The Trincomalee oil tanks have been a hotly contested issue in recent days. With the Hambantota port deal completed, and the facility leased out for almost a century, fresh public concern has arisen about losing Sri Lanka’s assets to foreign powers. But the situation might not be as simplistic as the present government ‘selling out’.
The tanks are an engineering achievement lost to the jungle. Aerial views will show giant concrete circles rising up from the green forest. There are 101 tanksspread over 850 acres. Each tank is built from steel sheets an inch thick. The tanks closer to the harbour have additional support from inch-thick concrete rings forming an enclosure around them. Each tank has a capacity of 12,100 tonnes, which gives the entire 99-tank facility a capacity of around a million tonnes.
The oil tanks aren’t even Sri Lankan made. The tank farm was built by the British colonial administration. Trincomalee was very important to British military operations in the East. After the fall of Singapore during World War II, Trincomalee served as the main base and headquarters for the Royal Navy’s Eastern Fleet. On Prime Minister Churchill’s recommendations, Lord Earl Mountbatten, the Allied commander for South East Asia, shifted operations to Kandy. During this time, Trincomalee was built as a fleet base. According to Churchill’s Navy: The Ships, Men and Organisation by Brian Lavery, Royal Navy ships as well as submarines of the Dutch Navy were housed here. In addition, the British had a large Royal Air Force airfield called RAF China Bay. This is now used as China Bay airport, run by the Sri Lanka Air Force.
The oil tank farm was part of the fuel storage and support facilities for these military operations. In fact, it was targeted by the Japanese during their Indian Ocean Raid in April of 1942. Tank number 91 was damaged when a kamikaze pilot called Shigenori Watanabe made a run at it, with the resulting fire said to have lasted seven days. The engine of that aircraft can now be seen at the Colombo Air Force Museum. Another tank was destroyed in the 1960s when an Air Force aircraft crashed into it. As a result, only 99 tanks of the initial 101 are still present today.
After the British left, the tanks were left unused. Speaking to The Hindu, Minister of Petroleum and Petroleum Gas, Chandima Weerakkody, said that the British retained ownership till 1958, when Prime Minister S. W. R. D. Bandaranaike paid GBP 237,000 (approximately one billion rupees today) to buy them for Sri Lanka. The CPC later started using 15 tanks that were close to the harbour. And while the recent Indian interest has sparked protests, India has always had first preference with regard to the oil tanks, since they were included in the Indo-Lanka accord signed by President J. R. Jayewardene and Prime Minister Rajiv Gandhi all the way back in 1987.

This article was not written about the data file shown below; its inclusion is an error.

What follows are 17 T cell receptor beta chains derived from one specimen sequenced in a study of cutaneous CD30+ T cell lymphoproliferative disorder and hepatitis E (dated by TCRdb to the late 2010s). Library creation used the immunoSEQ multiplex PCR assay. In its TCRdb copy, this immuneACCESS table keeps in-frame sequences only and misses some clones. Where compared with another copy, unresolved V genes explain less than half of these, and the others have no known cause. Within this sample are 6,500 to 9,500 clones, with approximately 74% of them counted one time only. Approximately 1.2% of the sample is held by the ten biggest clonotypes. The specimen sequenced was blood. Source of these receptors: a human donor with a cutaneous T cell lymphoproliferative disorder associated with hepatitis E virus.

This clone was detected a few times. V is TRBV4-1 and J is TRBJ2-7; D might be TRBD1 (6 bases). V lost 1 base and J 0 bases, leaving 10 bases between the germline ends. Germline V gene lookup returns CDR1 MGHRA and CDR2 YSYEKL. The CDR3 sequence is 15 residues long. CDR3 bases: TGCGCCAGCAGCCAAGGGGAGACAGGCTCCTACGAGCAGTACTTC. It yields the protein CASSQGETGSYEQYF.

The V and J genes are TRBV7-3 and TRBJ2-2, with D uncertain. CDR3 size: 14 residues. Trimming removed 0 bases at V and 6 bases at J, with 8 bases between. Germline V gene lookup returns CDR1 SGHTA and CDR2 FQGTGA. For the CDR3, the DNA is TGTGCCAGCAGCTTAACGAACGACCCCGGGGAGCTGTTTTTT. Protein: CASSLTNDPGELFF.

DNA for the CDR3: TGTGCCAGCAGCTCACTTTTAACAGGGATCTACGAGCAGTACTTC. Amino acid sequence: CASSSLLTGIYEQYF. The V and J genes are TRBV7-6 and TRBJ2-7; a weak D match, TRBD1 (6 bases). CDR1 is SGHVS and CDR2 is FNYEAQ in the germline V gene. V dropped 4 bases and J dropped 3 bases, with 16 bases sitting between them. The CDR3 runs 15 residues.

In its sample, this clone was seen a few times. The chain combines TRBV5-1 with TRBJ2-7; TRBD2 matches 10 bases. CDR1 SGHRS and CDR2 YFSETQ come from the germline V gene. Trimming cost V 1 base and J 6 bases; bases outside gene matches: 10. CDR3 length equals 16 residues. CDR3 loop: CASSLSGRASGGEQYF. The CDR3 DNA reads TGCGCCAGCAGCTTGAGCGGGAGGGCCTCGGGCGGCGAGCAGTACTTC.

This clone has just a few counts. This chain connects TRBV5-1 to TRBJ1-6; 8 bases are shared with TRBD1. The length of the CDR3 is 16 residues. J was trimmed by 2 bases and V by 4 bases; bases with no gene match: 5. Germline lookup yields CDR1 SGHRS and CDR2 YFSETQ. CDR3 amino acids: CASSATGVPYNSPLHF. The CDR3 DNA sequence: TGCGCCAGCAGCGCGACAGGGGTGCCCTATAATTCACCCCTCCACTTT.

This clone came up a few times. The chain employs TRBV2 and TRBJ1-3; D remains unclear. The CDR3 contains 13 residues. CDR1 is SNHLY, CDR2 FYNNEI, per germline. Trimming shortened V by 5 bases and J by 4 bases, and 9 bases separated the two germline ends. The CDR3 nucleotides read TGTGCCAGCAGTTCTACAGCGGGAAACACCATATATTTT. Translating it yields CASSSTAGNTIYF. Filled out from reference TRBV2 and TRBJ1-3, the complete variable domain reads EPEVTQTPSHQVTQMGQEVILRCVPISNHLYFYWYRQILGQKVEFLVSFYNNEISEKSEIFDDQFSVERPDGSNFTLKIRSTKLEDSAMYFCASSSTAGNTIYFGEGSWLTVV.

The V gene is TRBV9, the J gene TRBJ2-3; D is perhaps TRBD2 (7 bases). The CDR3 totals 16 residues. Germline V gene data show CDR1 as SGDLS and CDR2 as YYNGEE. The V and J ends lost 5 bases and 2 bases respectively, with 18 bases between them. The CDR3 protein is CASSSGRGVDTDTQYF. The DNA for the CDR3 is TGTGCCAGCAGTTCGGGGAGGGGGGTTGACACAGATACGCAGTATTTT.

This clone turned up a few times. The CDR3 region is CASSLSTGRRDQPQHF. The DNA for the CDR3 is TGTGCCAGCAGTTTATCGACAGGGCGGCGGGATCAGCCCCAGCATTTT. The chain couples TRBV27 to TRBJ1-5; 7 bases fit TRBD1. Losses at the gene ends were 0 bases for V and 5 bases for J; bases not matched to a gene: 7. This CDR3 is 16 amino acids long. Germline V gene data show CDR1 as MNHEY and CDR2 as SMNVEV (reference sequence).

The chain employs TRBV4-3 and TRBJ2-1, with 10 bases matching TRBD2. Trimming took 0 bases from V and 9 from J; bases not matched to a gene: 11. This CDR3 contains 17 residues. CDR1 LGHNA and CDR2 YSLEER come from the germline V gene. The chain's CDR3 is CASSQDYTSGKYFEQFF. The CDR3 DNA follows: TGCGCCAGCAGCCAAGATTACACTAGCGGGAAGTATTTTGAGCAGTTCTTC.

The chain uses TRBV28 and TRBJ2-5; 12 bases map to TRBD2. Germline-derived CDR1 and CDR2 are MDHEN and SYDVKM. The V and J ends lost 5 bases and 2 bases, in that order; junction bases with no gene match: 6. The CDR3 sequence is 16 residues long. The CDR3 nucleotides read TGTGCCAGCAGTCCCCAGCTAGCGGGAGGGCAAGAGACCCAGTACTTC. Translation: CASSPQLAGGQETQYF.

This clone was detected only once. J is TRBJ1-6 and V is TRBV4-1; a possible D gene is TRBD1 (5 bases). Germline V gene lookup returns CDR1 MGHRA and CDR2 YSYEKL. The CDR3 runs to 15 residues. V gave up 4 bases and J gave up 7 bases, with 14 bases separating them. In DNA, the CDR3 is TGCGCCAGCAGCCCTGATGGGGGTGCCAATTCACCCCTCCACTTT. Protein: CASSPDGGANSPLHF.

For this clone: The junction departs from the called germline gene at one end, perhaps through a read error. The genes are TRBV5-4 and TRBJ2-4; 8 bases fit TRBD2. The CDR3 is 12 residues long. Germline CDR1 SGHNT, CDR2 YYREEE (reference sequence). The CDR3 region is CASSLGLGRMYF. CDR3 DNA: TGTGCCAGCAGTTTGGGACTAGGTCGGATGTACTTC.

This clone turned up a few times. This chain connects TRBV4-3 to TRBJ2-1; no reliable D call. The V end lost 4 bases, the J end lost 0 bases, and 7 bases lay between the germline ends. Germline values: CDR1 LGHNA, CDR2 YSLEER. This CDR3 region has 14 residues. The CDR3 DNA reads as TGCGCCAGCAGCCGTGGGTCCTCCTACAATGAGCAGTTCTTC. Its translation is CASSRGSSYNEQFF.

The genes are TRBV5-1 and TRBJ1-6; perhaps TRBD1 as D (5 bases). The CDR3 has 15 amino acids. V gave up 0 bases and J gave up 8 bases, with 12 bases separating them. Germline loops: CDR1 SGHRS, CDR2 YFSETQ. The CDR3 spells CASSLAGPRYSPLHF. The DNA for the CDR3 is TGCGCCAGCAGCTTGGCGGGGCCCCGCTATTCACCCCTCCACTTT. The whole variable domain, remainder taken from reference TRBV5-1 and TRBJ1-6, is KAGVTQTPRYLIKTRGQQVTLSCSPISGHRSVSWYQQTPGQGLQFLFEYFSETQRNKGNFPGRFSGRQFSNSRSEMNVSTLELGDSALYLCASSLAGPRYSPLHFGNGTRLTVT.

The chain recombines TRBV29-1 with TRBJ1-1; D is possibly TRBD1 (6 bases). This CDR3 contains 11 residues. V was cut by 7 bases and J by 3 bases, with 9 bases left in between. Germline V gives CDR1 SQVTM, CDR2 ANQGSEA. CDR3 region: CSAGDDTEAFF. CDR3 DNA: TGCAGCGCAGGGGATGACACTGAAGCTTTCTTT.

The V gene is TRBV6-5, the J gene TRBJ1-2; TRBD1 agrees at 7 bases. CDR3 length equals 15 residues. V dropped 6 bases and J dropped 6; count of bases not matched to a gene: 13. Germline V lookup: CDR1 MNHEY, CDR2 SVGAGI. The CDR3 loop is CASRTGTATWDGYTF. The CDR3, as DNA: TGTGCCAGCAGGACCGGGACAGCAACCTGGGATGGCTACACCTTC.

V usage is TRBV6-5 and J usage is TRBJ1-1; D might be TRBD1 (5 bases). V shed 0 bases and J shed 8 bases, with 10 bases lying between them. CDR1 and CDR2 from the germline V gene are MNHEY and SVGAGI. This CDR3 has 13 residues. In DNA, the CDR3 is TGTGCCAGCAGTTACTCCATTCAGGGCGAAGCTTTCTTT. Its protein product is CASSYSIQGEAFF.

Since 2003, the facility was leased to the Indian Oil Corporation’s’s Sri Lankan subsidiary, Lanka IOC. Under that agreement with the then UNP-led Sri Lankan government and the Ceylon Petroleum Corporation, Lanka IOC would develop the tank farm over the lease period of 35 years. Lanka IOC would pay a rent of USD 100,000 annually for these privileges. Lanka IOC started using 14 of the tanks in the lower tank farm and since then, has invested heavily in refurbishing the facilities as much as possible. Sri Lanka has taken advantage of Lanka IOC’s presence, as well—Lanka IOC has given the CPC petroleum products from its storage tanks at Trincomalee for CPC’s distribution needs. During war times, these were obtained at a war-risk-premium, which is still owed to Lanka IOC by the CPC.
To date, Lanka IOC has spent almost LKR 12 billion on petroleum facilities in Sri Lanka as a whole, including the Trincomalee tank farm. Although they did attempt to make further use of the facility, the new government that came to power in 2004 did not seem keen on implementing the agreement. In 2012, Lanka IOC applied to invest USD 5.2 million in the Upper Tank Farm to build a facility to handle bitumen, also known as asphalt, which is primarily used for road construction. But approval was not granted.